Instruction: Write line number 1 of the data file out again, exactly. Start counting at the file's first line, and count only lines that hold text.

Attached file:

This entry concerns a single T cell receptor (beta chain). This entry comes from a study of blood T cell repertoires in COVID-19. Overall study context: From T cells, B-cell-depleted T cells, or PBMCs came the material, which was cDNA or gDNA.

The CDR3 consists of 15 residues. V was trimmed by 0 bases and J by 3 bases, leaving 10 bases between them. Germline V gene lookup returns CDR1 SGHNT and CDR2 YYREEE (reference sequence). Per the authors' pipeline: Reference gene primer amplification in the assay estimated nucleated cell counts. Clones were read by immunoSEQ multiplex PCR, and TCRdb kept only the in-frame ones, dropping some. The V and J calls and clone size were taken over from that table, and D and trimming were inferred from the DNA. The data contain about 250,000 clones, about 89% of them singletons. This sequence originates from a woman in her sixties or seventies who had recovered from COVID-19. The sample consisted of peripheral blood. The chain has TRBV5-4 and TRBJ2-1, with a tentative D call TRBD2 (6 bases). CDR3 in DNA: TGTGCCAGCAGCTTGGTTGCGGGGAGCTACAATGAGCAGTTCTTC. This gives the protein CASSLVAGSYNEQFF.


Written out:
This entry concerns a single T cell receptor (beta chain). This entry comes from a study of blood T cell repertoires in COVID-19. Overall study context: From T cells, B-cell-depleted T cells, or PBMCs came the material, which was cDNA or gDNA.